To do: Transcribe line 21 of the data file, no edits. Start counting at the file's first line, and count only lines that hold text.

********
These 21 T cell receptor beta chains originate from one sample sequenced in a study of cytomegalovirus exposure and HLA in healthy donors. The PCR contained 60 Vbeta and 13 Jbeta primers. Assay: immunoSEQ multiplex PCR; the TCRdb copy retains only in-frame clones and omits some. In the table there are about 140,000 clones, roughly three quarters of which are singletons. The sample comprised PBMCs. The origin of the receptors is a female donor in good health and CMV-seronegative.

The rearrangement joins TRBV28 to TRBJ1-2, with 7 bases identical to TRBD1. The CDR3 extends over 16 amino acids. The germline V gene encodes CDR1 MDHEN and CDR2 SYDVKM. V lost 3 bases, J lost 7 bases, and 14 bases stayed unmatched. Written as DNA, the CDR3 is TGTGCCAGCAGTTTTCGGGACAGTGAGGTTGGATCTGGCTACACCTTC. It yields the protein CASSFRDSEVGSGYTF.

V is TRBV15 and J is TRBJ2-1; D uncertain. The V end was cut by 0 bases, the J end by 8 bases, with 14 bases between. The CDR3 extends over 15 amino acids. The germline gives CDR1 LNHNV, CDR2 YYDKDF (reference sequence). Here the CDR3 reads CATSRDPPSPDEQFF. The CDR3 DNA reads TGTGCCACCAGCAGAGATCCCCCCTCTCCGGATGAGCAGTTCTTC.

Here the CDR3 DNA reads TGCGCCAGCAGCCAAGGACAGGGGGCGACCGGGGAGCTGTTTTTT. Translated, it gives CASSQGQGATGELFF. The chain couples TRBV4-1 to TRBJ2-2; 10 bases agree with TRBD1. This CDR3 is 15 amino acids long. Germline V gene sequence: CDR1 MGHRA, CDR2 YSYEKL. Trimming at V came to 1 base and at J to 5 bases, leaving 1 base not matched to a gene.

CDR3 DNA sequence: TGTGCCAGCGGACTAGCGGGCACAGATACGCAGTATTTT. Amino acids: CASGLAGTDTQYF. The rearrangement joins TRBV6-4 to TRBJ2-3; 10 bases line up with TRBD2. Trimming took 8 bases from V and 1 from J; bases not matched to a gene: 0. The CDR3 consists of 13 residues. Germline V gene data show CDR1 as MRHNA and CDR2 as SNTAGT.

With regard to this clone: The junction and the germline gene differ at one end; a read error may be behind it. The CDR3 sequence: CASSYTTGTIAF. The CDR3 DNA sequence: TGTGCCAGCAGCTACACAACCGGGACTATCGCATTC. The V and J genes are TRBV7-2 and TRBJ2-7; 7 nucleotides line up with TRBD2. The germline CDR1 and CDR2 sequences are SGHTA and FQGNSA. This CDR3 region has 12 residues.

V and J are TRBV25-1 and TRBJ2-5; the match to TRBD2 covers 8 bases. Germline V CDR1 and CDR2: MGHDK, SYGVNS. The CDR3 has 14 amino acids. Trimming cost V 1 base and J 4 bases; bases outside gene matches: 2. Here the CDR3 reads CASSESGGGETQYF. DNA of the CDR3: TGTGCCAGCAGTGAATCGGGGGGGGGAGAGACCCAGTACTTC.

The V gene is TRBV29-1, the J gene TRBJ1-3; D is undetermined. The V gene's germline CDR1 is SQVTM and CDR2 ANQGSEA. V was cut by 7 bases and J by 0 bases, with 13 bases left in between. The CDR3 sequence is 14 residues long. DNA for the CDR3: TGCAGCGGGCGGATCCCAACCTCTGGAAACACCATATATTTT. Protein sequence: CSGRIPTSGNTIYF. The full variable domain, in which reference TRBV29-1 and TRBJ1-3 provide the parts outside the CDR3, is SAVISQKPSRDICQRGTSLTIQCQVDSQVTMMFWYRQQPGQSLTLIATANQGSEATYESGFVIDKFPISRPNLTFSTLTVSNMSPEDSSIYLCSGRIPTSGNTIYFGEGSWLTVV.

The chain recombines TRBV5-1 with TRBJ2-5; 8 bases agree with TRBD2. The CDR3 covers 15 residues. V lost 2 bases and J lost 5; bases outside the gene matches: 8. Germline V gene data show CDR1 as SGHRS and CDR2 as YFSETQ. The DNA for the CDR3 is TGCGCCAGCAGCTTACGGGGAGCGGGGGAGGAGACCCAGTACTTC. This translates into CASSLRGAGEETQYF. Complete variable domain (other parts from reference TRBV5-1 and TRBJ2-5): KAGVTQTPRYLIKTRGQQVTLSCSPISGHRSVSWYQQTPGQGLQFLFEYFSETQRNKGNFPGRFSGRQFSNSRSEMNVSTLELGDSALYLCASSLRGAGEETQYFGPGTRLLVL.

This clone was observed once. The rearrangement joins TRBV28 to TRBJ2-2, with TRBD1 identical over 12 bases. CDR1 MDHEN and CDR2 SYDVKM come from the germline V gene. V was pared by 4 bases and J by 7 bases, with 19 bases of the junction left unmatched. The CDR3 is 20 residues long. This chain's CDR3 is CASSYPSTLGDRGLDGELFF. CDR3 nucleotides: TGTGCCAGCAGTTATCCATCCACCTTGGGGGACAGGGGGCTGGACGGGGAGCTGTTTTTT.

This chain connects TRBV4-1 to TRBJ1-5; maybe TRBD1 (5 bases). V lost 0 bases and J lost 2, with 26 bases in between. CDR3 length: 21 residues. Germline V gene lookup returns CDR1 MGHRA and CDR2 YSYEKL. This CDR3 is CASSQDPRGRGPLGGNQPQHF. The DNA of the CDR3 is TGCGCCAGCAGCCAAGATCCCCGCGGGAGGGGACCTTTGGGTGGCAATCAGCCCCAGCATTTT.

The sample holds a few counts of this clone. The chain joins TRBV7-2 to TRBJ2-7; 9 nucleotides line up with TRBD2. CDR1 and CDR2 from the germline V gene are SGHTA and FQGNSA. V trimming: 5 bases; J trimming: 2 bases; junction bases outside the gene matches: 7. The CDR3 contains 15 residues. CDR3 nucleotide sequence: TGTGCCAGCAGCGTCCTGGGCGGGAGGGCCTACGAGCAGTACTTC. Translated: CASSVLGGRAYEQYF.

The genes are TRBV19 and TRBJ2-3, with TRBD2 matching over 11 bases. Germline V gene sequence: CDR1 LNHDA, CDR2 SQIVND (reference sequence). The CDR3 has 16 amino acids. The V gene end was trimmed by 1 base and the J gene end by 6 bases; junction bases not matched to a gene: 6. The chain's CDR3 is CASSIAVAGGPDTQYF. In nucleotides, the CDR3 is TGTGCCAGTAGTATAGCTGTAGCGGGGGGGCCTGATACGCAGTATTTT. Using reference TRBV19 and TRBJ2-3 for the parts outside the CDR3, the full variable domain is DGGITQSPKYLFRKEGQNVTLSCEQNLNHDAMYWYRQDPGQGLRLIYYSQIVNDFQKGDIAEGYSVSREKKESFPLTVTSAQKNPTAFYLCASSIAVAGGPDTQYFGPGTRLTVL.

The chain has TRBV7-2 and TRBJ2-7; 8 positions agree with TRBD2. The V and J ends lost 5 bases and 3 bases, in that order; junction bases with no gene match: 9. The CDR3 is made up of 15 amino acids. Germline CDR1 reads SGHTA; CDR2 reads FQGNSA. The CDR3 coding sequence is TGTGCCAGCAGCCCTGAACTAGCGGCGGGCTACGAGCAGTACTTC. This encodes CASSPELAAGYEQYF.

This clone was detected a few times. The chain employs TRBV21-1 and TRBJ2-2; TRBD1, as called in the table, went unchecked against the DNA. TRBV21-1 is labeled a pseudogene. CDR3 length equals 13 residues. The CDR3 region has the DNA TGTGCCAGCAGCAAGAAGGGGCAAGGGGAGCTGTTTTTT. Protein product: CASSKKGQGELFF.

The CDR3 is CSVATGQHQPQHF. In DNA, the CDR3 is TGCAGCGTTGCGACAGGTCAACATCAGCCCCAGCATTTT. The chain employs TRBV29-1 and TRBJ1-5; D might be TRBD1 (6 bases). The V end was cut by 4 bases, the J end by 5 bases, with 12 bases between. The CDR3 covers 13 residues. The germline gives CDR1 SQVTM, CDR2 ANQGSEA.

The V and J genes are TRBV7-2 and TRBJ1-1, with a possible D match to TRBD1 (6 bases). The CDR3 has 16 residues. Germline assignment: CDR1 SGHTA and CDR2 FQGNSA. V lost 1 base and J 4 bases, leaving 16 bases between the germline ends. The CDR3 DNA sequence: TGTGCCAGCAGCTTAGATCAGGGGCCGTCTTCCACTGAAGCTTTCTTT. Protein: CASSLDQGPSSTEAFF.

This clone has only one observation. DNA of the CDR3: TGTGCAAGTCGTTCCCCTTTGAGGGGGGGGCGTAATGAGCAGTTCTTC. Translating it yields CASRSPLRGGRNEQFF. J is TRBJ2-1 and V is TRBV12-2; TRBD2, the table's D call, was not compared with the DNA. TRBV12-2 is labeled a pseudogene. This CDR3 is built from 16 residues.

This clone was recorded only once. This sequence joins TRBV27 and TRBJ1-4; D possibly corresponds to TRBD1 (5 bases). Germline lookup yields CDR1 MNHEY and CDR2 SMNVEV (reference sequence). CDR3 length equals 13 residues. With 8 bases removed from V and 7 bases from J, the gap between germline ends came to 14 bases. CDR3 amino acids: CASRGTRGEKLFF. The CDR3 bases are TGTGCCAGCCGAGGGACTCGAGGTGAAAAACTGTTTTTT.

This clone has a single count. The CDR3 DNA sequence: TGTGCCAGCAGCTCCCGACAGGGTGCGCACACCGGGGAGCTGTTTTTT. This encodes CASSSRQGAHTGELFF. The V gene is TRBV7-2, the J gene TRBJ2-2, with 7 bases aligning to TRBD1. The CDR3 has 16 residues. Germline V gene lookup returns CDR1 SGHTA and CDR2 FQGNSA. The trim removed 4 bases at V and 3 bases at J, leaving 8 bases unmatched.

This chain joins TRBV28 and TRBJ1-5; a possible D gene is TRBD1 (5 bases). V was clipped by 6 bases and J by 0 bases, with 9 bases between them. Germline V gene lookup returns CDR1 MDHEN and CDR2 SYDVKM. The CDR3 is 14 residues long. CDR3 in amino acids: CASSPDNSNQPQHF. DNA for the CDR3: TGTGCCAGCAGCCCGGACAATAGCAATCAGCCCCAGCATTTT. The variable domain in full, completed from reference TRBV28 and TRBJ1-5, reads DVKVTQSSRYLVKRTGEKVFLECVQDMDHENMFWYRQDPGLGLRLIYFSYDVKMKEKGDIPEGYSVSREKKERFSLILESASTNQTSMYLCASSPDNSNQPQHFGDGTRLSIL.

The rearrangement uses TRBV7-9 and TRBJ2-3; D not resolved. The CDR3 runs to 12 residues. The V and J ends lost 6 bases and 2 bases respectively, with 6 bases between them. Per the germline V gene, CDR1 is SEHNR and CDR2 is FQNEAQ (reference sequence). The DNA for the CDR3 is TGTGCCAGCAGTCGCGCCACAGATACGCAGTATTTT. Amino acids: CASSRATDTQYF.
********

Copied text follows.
This chain joins TRBV28 and TRBJ1-5; a possible D gene is TRBD1 (5 bases). V was clipped by 6 bases and J by 0 bases, with 9 bases between them. Germline V gene lookup returns CDR1 MDHEN and CDR2 SYDVKM. The CDR3 is 14 residues long. CDR3 in amino acids: CASSPDNSNQPQHF. DNA for the CDR3: TGTGCCAGCAGCCCGGACAATAGCAATCAGCCCCAGCATTTT. The variable domain in full, completed from reference TRBV28 and TRBJ1-5, reads DVKVTQSSRYLVKRTGEKVFLECVQDMDHENMFWYRQDPGLGLRLIYFSYDVKMKEKGDIPEGYSVSREKKERFSLILESASTNQTSMYLCASSPDNSNQPQHFGDGTRLSIL.